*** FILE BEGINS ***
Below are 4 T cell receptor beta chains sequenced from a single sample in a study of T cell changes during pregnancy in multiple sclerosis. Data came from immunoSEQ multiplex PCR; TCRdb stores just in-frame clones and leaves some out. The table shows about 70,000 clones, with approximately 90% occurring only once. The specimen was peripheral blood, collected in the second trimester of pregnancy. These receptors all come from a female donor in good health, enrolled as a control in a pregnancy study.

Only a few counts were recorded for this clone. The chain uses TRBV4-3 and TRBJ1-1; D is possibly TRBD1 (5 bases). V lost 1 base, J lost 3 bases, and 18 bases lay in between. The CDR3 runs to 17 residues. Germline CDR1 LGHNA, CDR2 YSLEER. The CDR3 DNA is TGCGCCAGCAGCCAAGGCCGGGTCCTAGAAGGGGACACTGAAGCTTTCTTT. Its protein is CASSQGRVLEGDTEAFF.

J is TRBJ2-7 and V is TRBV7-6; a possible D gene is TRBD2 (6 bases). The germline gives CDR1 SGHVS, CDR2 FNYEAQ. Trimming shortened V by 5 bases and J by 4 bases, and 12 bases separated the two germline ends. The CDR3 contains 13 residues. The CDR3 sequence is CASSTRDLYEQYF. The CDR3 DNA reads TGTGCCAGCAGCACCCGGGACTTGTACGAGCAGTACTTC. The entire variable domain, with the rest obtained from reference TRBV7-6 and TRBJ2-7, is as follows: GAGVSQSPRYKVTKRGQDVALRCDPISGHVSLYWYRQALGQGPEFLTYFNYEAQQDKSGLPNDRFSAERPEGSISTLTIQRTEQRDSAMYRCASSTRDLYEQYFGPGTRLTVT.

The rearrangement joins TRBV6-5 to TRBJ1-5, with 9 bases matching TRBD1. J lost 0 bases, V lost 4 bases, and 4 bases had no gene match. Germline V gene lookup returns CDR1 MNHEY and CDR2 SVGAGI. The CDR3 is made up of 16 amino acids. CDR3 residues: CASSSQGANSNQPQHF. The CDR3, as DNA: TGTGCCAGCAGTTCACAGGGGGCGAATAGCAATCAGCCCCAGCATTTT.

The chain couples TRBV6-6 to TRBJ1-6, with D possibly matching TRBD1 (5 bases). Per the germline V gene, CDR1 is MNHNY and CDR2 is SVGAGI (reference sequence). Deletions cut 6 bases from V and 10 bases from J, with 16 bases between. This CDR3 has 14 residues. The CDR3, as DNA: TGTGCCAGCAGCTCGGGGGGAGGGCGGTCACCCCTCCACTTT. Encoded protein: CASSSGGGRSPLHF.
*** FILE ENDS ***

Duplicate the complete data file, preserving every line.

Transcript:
Below are 4 T cell receptor beta chains sequenced from a single sample in a study of T cell changes during pregnancy in multiple sclerosis. Data came from immunoSEQ multiplex PCR; TCRdb stores just in-frame clones and leaves some out. The table shows about 70,000 clones, with approximately 90% occurring only once. The specimen was peripheral blood, collected in the second trimester of pregnancy. These receptors all come from a female donor in good health, enrolled as a control in a pregnancy study.

Only a few counts were recorded for this clone. The chain uses TRBV4-3 and TRBJ1-1; D is possibly TRBD1 (5 bases). V lost 1 base, J lost 3 bases, and 18 bases lay in between. The CDR3 runs to 17 residues. Germline CDR1 LGHNA, CDR2 YSLEER. The CDR3 DNA is TGCGCCAGCAGCCAAGGCCGGGTCCTAGAAGGGGACACTGAAGCTTTCTTT. Its protein is CASSQGRVLEGDTEAFF.

J is TRBJ2-7 and V is TRBV7-6; a possible D gene is TRBD2 (6 bases). The germline gives CDR1 SGHVS, CDR2 FNYEAQ. Trimming shortened V by 5 bases and J by 4 bases, and 12 bases separated the two germline ends. The CDR3 contains 13 residues. The CDR3 sequence is CASSTRDLYEQYF. The CDR3 DNA reads TGTGCCAGCAGCACCCGGGACTTGTACGAGCAGTACTTC. The entire variable domain, with the rest obtained from reference TRBV7-6 and TRBJ2-7, is as follows: GAGVSQSPRYKVTKRGQDVALRCDPISGHVSLYWYRQALGQGPEFLTYFNYEAQQDKSGLPNDRFSAERPEGSISTLTIQRTEQRDSAMYRCASSTRDLYEQYFGPGTRLTVT.

The rearrangement joins TRBV6-5 to TRBJ1-5, with 9 bases matching TRBD1. J lost 0 bases, V lost 4 bases, and 4 bases had no gene match. Germline V gene lookup returns CDR1 MNHEY and CDR2 SVGAGI. The CDR3 is made up of 16 amino acids. CDR3 residues: CASSSQGANSNQPQHF. The CDR3, as DNA: TGTGCCAGCAGTTCACAGGGGGCGAATAGCAATCAGCCCCAGCATTTT.

The chain couples TRBV6-6 to TRBJ1-6, with D possibly matching TRBD1 (5 bases). Per the germline V gene, CDR1 is MNHNY and CDR2 is SVGAGI (reference sequence). Deletions cut 6 bases from V and 10 bases from J, with 16 bases between. This CDR3 has 14 residues. The CDR3, as DNA: TGTGCCAGCAGCTCGGGGGGAGGGCGGTCACCCCTCCACTTT. Encoded protein: CASSSGGGRSPLHF.